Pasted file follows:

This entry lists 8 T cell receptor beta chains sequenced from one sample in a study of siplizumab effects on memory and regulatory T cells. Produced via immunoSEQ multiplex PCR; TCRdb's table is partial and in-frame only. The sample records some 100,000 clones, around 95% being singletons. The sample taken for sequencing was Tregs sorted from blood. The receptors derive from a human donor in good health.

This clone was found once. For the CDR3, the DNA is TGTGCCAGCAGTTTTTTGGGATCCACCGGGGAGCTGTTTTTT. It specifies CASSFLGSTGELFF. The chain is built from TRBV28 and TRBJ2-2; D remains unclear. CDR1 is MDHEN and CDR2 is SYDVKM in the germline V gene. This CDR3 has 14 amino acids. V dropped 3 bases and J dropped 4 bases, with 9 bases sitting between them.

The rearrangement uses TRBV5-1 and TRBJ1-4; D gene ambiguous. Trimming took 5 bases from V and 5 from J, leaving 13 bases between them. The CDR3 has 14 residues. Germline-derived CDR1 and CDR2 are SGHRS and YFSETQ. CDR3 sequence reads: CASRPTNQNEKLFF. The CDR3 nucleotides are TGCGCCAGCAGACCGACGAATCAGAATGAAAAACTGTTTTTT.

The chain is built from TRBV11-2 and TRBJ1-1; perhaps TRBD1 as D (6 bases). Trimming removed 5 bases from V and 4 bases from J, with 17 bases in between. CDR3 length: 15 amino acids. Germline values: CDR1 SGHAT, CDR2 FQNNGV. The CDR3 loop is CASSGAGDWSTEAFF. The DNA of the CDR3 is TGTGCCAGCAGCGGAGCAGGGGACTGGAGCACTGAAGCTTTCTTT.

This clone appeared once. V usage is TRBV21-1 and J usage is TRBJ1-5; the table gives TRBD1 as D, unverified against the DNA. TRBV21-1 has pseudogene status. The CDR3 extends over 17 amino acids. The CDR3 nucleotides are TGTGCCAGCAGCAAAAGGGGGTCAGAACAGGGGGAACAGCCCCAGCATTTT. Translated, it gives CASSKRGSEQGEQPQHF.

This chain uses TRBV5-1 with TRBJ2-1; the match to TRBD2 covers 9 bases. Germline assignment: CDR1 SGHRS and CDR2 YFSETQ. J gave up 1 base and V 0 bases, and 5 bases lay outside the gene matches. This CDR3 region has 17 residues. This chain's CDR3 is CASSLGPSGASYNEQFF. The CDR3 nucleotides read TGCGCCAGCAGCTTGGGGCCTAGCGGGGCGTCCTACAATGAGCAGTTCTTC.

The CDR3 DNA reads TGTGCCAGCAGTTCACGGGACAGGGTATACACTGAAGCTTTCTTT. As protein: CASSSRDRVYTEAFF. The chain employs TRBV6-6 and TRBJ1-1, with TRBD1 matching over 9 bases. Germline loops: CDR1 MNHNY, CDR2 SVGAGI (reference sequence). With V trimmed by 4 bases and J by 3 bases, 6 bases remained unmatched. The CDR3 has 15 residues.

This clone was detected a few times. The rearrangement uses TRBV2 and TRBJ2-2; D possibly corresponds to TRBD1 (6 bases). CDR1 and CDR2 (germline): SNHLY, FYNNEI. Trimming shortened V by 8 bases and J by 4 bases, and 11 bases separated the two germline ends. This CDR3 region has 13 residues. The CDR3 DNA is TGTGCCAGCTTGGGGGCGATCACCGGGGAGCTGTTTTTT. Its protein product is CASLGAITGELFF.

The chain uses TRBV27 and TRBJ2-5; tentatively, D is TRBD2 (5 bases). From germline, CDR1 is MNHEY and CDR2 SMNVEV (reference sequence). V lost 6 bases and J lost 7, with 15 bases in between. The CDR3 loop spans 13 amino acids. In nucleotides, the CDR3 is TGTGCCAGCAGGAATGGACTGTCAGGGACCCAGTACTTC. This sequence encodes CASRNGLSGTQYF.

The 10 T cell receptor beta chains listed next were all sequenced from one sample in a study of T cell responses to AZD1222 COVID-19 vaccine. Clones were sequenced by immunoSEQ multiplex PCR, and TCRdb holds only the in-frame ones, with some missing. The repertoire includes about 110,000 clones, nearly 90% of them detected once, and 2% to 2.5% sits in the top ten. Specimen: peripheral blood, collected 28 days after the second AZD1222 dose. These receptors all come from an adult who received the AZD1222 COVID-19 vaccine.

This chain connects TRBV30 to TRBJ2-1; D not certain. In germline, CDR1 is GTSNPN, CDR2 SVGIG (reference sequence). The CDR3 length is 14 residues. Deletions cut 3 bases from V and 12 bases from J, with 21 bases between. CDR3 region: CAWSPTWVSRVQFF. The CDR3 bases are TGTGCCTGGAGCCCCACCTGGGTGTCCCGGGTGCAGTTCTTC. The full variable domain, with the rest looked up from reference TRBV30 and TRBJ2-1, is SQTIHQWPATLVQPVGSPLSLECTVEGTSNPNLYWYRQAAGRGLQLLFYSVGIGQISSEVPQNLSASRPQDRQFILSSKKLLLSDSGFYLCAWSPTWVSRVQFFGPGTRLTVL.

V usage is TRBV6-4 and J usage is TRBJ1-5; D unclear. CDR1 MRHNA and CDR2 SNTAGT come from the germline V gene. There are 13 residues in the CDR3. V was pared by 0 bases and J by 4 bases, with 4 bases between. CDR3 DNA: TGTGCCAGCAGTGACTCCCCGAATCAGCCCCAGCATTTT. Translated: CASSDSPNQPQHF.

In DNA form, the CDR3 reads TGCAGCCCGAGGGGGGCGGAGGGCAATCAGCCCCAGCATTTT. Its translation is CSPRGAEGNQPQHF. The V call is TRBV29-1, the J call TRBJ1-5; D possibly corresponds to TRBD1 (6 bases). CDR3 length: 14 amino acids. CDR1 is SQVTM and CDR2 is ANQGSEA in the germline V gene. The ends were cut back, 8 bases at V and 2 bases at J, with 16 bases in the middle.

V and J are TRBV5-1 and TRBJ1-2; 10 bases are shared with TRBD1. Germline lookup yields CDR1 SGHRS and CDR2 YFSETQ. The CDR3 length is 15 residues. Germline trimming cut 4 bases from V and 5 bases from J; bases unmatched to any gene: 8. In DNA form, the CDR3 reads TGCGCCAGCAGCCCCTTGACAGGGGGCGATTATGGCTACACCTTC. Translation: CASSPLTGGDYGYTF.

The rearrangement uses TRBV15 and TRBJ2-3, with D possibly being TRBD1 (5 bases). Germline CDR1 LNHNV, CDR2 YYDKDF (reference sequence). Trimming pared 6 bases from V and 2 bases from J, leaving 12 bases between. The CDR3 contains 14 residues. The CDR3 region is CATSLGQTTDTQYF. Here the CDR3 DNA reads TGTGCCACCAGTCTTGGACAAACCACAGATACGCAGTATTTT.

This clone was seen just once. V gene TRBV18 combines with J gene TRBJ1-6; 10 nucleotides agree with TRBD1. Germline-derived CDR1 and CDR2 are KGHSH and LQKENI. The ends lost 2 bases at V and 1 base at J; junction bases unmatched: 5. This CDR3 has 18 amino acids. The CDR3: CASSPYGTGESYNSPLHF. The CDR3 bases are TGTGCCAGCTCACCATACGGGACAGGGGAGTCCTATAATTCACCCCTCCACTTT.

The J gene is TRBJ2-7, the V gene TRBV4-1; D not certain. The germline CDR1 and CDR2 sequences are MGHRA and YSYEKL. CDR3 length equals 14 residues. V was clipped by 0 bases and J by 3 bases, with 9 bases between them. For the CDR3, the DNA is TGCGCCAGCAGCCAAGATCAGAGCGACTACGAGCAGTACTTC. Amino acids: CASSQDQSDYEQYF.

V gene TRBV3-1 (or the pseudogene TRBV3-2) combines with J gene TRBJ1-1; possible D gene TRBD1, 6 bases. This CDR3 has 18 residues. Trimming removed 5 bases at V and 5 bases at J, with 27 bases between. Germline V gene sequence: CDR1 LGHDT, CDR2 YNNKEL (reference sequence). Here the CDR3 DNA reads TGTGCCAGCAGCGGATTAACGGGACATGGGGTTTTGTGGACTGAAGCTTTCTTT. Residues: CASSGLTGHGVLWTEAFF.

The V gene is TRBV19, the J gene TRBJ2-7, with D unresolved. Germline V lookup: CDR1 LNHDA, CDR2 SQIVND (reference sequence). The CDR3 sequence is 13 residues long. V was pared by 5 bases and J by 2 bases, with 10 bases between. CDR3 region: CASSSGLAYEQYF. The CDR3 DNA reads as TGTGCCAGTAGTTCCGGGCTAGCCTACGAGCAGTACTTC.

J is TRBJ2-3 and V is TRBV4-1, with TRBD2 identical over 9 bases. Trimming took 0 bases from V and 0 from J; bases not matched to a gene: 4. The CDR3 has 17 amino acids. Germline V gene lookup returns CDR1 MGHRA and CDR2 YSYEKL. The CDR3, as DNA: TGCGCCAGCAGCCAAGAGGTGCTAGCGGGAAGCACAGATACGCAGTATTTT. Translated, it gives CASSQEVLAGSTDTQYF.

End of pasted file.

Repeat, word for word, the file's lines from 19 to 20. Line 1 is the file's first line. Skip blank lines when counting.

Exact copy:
The V gene is TRBV19, the J gene TRBJ2-7, with D unresolved. Germline V lookup: CDR1 LNHDA, CDR2 SQIVND (reference sequence). The CDR3 sequence is 13 residues long. V was pared by 5 bases and J by 2 bases, with 10 bases between. CDR3 region: CASSSGLAYEQYF. The CDR3 DNA reads as TGTGCCAGTAGTTCCGGGCTAGCCTACGAGCAGTACTTC.

J is TRBJ2-3 and V is TRBV4-1, with TRBD2 identical over 9 bases. Trimming took 0 bases from V and 0 from J; bases not matched to a gene: 4. The CDR3 has 17 amino acids. Germline V gene lookup returns CDR1 MGHRA and CDR2 YSYEKL. The CDR3, as DNA: TGCGCCAGCAGCCAAGAGGTGCTAGCGGGAAGCACAGATACGCAGTATTTT. Translated, it gives CASSQEVLAGSTDTQYF.